What can I tell my grandson who thinks that God was unfair to allow Satan to kill Job's children?

Email Received:

My 15-year-old grandson remembers the story of Job from Sunday school, even though his parents have not taught him anything biblical, and he only attended when I could take him. He said he doesn't believe everything in the Bible because it was so unfair of God to allow Satan to kill Job's children. I don't know what to tell him, as I rather feel that way myself! But I don't want him to keep basing his thoughts about the Bible in this way. Looking forward to your input, and thank you.

Tedís Response:

I am somewhat surprised that a Sunday school teacher was going through the book of Job with kids. Even most adults have a difficult time understanding why God allowed Satan to severely torment an upright man like Job, including having all of his children, servants and animals killed.

So I am not surprised that your grandson feels that it was unfair for God to allow Job's children to be killed. Because of this, I also can understand why he rejects what else the Bible has to say, thinking that the God of the Bible must be very mean, cruel and unfair. I'm guessing that he is not the only kid in that class who feels this way, which is unfortunate.

I don't think I read through the entire book of Job until I was in my late 20s and at least had developed some type of meaningful relationship with God. By that time, I had learned that we don't really understand much of what God does because His thoughts and ways are so much higher than ours:

8"For my thoughts are not your thoughts, neither are your ways my ways," declares the LORD. 9"As the heavens are higher than the earth, so are my ways higher than your ways and my thoughts than your thoughts." (Isaiah 55:8,9)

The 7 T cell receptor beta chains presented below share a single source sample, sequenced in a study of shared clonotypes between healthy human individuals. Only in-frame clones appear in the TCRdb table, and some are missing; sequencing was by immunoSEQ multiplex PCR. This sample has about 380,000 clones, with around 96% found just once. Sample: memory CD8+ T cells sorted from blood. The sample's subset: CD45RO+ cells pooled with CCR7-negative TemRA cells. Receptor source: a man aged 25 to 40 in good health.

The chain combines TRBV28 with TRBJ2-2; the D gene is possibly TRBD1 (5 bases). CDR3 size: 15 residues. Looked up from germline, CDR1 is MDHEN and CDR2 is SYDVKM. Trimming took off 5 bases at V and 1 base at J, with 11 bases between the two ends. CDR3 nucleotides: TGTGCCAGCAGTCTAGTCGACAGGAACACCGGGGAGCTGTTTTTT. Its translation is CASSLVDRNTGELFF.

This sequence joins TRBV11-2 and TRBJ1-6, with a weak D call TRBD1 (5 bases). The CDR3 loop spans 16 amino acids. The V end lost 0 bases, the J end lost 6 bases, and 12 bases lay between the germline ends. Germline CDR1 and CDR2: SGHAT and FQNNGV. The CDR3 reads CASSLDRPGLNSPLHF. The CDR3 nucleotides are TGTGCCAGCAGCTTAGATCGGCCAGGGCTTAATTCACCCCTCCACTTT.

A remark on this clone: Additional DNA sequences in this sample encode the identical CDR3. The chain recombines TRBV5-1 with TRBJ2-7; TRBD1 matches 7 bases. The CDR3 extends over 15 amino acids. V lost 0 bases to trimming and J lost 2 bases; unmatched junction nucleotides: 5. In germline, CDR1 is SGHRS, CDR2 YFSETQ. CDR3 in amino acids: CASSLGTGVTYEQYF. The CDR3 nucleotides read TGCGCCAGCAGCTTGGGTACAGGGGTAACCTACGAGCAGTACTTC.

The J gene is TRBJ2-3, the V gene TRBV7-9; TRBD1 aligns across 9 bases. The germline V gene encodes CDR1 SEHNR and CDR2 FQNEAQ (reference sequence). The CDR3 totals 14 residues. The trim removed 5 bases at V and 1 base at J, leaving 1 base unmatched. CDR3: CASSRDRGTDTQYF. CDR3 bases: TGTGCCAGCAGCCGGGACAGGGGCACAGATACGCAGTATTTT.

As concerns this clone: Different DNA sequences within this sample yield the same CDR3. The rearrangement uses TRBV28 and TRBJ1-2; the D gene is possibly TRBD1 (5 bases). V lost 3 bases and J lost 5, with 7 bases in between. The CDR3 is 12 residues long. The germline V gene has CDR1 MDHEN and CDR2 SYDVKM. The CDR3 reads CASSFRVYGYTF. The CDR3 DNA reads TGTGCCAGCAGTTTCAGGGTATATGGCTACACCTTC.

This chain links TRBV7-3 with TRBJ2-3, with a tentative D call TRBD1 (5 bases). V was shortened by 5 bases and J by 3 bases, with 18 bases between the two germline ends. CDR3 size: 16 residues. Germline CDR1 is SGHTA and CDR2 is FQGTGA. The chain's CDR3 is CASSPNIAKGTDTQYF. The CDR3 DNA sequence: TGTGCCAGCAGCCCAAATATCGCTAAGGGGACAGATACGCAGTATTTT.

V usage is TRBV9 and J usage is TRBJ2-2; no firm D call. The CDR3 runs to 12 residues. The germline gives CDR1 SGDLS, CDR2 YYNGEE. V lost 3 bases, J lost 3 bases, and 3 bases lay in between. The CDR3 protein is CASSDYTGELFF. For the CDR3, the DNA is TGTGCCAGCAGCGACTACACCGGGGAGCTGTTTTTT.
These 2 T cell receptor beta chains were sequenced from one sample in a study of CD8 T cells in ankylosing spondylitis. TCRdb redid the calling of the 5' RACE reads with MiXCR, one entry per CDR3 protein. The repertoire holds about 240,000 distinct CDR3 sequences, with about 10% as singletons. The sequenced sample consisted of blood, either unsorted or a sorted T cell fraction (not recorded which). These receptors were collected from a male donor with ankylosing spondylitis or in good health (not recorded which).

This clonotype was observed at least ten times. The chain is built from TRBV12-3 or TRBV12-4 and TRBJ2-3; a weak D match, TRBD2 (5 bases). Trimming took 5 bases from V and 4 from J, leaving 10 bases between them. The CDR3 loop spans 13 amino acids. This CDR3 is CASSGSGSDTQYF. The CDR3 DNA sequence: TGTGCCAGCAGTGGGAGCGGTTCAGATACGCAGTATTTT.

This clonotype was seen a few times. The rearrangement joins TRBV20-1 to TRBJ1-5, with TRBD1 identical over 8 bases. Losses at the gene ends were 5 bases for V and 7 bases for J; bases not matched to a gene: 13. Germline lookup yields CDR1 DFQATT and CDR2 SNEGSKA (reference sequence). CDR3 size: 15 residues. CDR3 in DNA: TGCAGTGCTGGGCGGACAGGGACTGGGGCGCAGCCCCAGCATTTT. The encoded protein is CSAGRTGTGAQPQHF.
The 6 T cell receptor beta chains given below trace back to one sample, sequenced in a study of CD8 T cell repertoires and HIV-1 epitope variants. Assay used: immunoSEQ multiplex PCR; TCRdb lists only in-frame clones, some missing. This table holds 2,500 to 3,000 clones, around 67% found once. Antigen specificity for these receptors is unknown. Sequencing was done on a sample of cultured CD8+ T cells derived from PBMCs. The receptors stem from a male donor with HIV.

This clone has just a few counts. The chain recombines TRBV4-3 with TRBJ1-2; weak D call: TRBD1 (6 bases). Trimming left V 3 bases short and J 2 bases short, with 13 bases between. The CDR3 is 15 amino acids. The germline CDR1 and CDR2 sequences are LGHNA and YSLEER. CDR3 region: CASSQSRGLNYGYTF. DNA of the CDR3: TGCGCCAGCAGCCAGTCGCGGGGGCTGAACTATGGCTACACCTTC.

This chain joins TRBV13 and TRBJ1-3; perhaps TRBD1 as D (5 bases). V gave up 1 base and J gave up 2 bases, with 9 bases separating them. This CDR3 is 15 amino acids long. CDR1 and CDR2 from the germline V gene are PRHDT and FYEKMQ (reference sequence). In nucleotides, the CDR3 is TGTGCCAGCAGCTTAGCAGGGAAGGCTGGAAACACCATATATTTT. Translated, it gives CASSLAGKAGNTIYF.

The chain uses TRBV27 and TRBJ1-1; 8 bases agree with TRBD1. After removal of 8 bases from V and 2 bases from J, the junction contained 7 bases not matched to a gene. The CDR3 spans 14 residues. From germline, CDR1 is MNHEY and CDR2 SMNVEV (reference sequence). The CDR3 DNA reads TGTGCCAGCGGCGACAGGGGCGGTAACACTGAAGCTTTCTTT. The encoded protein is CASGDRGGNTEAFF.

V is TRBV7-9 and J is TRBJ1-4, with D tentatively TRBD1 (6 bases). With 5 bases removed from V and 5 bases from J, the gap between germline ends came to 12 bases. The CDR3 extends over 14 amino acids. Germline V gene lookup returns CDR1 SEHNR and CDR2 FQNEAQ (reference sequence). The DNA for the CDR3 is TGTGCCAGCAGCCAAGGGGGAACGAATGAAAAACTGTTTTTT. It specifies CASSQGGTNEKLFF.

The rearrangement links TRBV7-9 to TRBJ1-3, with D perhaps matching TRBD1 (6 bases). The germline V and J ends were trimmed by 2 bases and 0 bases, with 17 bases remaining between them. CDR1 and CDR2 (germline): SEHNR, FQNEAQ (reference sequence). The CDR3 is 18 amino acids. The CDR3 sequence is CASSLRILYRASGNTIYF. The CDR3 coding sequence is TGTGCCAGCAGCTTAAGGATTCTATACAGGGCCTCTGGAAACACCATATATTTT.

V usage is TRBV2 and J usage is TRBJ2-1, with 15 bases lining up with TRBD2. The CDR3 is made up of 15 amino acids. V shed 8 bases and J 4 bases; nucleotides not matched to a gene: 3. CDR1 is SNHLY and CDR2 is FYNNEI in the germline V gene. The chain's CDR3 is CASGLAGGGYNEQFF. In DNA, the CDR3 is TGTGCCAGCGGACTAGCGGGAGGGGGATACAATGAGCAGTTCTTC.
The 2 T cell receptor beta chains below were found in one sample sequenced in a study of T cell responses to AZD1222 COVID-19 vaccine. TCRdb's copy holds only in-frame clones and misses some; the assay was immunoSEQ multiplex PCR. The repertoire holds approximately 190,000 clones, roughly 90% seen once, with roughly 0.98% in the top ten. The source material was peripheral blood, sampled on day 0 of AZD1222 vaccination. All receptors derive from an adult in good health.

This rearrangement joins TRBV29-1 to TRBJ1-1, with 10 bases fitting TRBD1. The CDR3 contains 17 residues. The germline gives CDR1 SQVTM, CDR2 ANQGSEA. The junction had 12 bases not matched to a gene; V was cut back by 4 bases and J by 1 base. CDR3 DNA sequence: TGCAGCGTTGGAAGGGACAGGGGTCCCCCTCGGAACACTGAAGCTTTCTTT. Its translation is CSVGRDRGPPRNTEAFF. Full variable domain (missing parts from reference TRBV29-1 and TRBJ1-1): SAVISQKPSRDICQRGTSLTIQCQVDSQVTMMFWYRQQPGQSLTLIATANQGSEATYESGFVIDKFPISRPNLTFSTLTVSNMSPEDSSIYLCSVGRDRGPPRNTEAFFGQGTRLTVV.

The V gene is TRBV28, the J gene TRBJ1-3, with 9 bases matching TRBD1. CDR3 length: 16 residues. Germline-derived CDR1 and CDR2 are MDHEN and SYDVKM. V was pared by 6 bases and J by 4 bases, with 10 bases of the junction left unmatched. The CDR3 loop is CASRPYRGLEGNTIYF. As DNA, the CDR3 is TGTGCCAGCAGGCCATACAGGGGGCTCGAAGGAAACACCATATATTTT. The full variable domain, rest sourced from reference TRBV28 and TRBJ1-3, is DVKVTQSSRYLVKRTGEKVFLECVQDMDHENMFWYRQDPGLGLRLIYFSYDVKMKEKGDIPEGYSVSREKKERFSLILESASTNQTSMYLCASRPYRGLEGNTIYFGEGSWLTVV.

After reading the Bible from cover to cover several times, I was able to "connect many dots" about God and understand much more about Him than I did as a kid. He is a very complex God who does not necessarily do things the way we think we would do them if we were in His place. I certainly would not expect the majority of kids to understand such things.

In the first chapter of Job, it says that he feared God and shunned evil. It does not say that about his ten children, though. It seems to indicate that they had frequent feasts where they would eat and drink wine with each other (Job 1:4,13,18). Then Job would sacrifice a burnt offering for them, thinking that they may have sinned and cursed God in their hearts.

Assuming this was true, it appears that Job's children did not have any type of meaningful relationship with God. A very frequent message throughout the Bible is that those who did not revere God, or who had known Him but had abandoned Him, were more likely to face negative consequences and even disasters. So it seems likely that this is why God allowed Job's children to die.

If I were talking to a teenager like your grandson about the account of Job, I don't know exactly what I would tell him. I feel that it takes most people years of studying the Bible and seeing how God really works in their own lives (that is, developing a personal relationship with Him), as well as observing how God works in the lives of others, to gain some understanding that He has a logical and rational reason for everything He does. He rarely is going to meet our expectations of how we think He should do things, so that is why faith and trust in God are vitally important.

I have email responses that I wrote to two other people asking me about the account of Job, God and Satan. Perhaps some of it will help give you some insight about what to tell your grandson, or possibly he might be interested in reading them himself:

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